My guest in the Forum Radio podcast today is Petr Witz, a Postdoc researcher and Assistant Professor at the Department of Public and Social Policy at the Institute of Sociological Studies at Charles University. As a researcher, Witz was based in Copenhagen for thtree years or so and worked with the largest cross-border infrastructure project in Europe - the Fehmarn Belt Fixed Link – a massive underwater tunnel set to link Denmark and Germany.
Such projects by their very nature are disruptive, affecting some groups of people negatively; as a sociologist who was involved close-up, he helped to find paths to reconciliation among the stakeholders. The project has also attracted some of his CU students as there are many issues and aspects for potential study. Petr Witz and colleagues are also greatly interested in legitimacy behind such projects – how it is earned, maintained and can help and how it is needed.
Excerpts from our interview:
A city in flux
“Copenhagen is one of the best cities in the world, which is backed by repeated internet surveys. One of the things we appreciated the most was just the quality of the air, which is second to none, and if you compare it to Prague, the difference is clear. As a city it is easy to navigate, a little smaller than Prague, and it’s very flat which is great for cyclists. Paradoxically, I didn’t have time to ride my bike there at all. It’s a very vibrant city but also one that is constantly undergoing change: when I was there, there were a lot of construction and infrastructure projects going on. A lot of major projects: new metro lines, housing, even the university itself was building new research institutes. When I returned last summer, there were places that that I barely recognised. Copenhagen is constant change.”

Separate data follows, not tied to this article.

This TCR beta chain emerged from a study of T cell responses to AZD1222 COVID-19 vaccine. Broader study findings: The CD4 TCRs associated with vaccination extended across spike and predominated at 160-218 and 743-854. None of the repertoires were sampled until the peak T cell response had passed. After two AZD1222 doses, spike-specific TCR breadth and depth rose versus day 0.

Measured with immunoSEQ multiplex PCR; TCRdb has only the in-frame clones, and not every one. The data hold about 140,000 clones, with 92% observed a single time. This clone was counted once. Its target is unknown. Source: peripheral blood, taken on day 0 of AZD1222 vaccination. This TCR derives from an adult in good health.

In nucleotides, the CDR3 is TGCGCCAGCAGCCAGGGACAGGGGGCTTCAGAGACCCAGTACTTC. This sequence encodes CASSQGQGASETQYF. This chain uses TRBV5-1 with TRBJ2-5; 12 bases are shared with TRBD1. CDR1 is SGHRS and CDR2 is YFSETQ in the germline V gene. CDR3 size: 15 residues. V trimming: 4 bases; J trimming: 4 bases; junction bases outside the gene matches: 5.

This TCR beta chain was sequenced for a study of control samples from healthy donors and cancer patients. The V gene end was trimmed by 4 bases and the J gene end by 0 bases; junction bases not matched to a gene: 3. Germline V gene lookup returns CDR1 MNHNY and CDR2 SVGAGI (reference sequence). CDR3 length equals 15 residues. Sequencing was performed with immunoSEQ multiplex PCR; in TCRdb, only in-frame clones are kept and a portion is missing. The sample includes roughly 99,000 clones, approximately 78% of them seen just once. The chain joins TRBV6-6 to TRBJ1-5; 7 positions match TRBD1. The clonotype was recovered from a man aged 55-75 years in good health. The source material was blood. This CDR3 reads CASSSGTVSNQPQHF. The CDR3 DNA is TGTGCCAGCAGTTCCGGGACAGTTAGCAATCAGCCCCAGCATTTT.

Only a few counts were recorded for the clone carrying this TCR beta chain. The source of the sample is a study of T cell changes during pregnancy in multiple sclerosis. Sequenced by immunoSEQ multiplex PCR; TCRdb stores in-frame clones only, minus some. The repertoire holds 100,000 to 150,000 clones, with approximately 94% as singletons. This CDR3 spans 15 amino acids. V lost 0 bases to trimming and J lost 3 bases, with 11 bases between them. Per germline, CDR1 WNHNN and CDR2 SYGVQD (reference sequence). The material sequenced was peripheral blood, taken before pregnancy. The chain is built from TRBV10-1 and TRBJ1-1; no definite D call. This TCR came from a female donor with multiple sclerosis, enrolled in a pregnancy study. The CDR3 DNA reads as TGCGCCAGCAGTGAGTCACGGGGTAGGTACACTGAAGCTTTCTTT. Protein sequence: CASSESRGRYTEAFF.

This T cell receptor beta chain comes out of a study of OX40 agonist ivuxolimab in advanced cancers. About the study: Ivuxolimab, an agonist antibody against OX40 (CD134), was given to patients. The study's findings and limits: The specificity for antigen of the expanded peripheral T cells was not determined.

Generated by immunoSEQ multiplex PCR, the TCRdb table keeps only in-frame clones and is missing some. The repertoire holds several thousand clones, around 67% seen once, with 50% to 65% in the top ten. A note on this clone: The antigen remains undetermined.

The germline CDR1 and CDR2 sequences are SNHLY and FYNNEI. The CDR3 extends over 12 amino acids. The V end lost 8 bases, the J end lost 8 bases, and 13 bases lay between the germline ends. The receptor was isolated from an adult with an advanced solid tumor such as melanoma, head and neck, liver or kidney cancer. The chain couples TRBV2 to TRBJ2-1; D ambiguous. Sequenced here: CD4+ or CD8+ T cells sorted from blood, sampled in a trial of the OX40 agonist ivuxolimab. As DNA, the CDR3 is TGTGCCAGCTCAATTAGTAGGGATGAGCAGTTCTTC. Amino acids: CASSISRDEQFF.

“As a sociologist, I am interested in megaprojects in their many aspects and when I was at DTU as a postdoc a large part of my focus was the Fehmarn Belt fixed link, the largest project of its kind in Europe. At the time I was there, the project was at a critical juncture, several lawsuits were coming in and other problems that had delayed the project and we worked on that. I had the privilege of getting a close-up look at the implementation of the project in all its stages, from planning to construction.”
An idea going back decades
“I think the earliest idea of this connection goes back to the 1930s but the project began to get stronger contours was in the late 1990s when the Øresund Bridge was completed, connecting Copenhagen and Malmö, Sweden. A lot of people in Czechia know the bridge from the Nordic noir series, The Bridge. The idea here was to add a new connection between Denmark and Germany, Hamburg with northern Europe. Eventually they signed a bilateral state treaty. A bridge was also considered but eventually the tunnel variant came out on top. Which was a disappointment for some Germans who bought property on Fehmarn island hoping to have stunning views of the new bridge. The tunnel is itself a stunning feat of engineering but it is submerged.”